How does Antidote relate to science?

We’ve had a lot of people ask how Antidote maps to science. It’s a big topic , but I thought I’d run through an example here on the blog. Our immune system is really, really cool, and full of unknowns. (it is cutting edge science!) That said, we know that our actual immune system is fully automated. There is no strategic thinking or mind behind it, instead it’s a series of chemical reactions that cause cells to specialize differently over the course of a wound/infection. Of course, a fully automated game would be pretty boring…! So with Antidote we make compromises between science and game play.

The stem cell in Antidote is like a “cluster” of stem cells. It’s roughly (this is the last time I’ll say roughly – all of this is roughly) based on the hematopoietic stem cell, which is produced in our bone marrow. Stem cells are constantly dividing, and each time they divide they create two new cells, one of which is normally a stem cell (so you don’t run out!). When you place cell walls in Antidote, this represents how blood is drawn toward certain places like wounds, parasites and infections. This is quite a shaky bit of science, where we honored game play over science – the microscope itself is providing the ability to place cell walls freely.

After you places cell walls, it appears that you can “upgrade” using sugar, but the right word for it is “differentiate”. Cells use energy to differentiate in response to different chemicals nearby – for example, if a toxic antigen is in your nose, you’ll get a runny nose from all the dead neutrophils falling out. When you tap a cell in antidote, you differentiate it – the chemicals that trigger differentiation are normally automatic, but once again, in Antidote this is done through the microscope manipulating the cells.

The utterly thrilling thing is that in our bodies, the same cells produce the chemicals as a byproduct of their function, regulating the next wave of the bodies defense! We mimic this through cell interaction – taking one random example, the basophil regulates our response to allergens. So when it’s next to an eater, the eater will ignore any harmless allergens and focus on true threats. In reality, basophils also regulate the response to allergens.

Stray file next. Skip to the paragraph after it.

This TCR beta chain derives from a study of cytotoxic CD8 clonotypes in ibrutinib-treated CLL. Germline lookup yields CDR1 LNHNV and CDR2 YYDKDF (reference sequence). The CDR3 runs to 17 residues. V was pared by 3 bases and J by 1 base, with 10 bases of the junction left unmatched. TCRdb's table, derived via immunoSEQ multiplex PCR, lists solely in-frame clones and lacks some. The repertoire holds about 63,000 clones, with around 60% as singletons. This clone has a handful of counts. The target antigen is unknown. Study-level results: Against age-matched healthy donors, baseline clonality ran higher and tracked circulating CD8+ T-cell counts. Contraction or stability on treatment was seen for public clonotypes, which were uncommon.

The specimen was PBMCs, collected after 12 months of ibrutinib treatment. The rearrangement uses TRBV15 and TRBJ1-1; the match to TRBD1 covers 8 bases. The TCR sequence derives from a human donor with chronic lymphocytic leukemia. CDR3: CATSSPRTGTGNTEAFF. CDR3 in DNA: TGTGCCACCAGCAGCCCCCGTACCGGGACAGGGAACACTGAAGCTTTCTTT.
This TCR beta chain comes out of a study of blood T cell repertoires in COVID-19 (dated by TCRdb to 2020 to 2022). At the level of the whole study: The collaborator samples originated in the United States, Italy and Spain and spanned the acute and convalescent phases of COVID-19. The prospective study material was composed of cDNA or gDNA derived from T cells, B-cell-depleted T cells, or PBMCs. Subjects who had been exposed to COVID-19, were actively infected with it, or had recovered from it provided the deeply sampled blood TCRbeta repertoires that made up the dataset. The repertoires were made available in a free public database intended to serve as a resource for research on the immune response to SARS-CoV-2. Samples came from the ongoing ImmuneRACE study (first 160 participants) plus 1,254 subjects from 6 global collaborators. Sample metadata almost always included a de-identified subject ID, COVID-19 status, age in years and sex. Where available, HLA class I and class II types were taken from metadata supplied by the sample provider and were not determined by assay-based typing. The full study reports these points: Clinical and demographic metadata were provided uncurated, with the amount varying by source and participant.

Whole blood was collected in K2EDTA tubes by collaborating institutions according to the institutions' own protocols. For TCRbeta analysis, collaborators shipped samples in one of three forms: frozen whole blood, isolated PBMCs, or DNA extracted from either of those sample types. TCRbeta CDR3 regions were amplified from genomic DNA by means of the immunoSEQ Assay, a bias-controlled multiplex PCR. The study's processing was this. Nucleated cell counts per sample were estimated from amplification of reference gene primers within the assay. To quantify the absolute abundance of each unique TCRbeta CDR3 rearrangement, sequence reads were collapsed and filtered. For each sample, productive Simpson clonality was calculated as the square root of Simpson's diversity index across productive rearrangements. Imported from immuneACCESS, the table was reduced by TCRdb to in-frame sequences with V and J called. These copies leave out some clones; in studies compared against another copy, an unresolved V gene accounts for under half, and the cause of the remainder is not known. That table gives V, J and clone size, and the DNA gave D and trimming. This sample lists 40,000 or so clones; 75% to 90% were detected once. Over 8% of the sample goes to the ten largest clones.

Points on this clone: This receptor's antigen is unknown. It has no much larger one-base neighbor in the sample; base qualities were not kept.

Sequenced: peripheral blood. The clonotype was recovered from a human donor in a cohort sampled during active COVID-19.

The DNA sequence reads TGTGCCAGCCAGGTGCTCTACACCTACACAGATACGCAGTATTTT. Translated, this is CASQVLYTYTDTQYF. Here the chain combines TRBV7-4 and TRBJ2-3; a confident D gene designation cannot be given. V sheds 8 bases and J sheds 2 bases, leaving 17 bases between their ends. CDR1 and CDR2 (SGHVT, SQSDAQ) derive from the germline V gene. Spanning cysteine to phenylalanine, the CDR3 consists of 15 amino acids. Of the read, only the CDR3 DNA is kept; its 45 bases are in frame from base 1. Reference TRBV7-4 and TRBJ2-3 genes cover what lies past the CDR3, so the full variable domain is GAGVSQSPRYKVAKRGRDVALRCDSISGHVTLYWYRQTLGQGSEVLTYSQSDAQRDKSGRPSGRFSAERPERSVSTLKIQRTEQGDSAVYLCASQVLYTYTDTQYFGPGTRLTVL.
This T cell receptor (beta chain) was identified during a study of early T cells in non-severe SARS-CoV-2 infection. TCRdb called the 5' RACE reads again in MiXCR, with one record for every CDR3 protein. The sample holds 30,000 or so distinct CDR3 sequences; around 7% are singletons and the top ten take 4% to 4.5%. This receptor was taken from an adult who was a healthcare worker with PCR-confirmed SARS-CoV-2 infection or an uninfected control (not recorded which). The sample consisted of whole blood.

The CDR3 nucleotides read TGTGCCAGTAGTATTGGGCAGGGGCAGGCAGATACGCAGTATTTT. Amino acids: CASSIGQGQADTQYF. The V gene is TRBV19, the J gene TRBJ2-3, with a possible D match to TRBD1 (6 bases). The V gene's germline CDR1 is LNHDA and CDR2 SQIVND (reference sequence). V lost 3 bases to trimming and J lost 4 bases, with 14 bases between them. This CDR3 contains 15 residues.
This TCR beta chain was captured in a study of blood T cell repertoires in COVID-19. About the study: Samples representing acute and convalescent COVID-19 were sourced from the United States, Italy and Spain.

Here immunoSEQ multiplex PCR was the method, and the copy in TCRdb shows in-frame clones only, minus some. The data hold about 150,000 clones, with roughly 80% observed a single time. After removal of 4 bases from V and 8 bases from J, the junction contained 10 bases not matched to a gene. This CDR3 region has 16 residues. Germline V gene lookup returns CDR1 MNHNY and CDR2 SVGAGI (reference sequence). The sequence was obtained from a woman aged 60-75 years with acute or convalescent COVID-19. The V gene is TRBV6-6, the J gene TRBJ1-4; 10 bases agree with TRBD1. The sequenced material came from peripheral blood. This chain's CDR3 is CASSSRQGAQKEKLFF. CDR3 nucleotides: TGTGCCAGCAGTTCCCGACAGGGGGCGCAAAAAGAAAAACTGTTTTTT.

So, let’s examine what really happens in your body…

1. You slip in the garden and stick a rusty fork into your foot (;_; ow…)
2. Your insides, in response to being “no longer fully inside” immediately demand some of your cells to become lymphocytes, which prevents quite a bit of the bad stuff getting in and the good stuff getting out
3. There was Clostridium tetani, on the rusty fork, and now there are billions of them in your foot too. Nearby macrophages detect the “antigen” (kind of like the bacteria’s signature top hat) and start to slowly eat some of them.
4. As macrophages digest they emit chemicals – one that says “GET HERE” and one that looks exactly like the Clostridium hat….
5. Meanwhile, the most dangerous bit : tetanus (the toxin that causes tetanus symptoms) is hurting your cells, and they’re screaming for help, and it’s quite sad, and they get all red and swollen. It’s not too serious yet though, the number of Clostridium is fairly small.
6. Nearby B cells scan the Clostridium – or one of the billions of hats lurking around. Thankfully, the B cell recognizes the bacteria (from vaccination jabs) and starts responding
7. The B cell’s response is to start mass producing chemicals that look like a hat on one side… and a hamburger on the other. These chemicals stick onto the bacterial hats, and because the macrophages go WILD for hamburgers, they quickly gobble up tons of bacteria
8. With most of the bacteria dying faster than they reproduce, the message of your M2 macrophages becomes more audible… “Go to sleep” it says, “rest and respire”… and the wound calms down and heals!

Antidote, doesn’t have this goal of healing wounds – instead, the scene is framed as an experiment. Someone (maybe an intern lab assistant? maybe something darker…?) has put bacteria in the stem cell experiment! The bacteria are being drawn to the stem cell for some mysterious reason, and you have to clean up the sample, by defeating all the enemies (they’re waiting just off to the left!). This should be much clearer when we’ve cleaned up the incoming wave indicator. There’s a ton of science fiction at work here, because we need a good game – we’ll be adding more about this story into the game as we progress.

Hopefully this sheds some light on the game. Also, an important disclaimer – I’m not an immunologist, I’m a game designer. While I’ve read, researched, and asked a lot of clever people, it’s possible there are mistakes. If you spot any, just message me and we’ll get it fixed!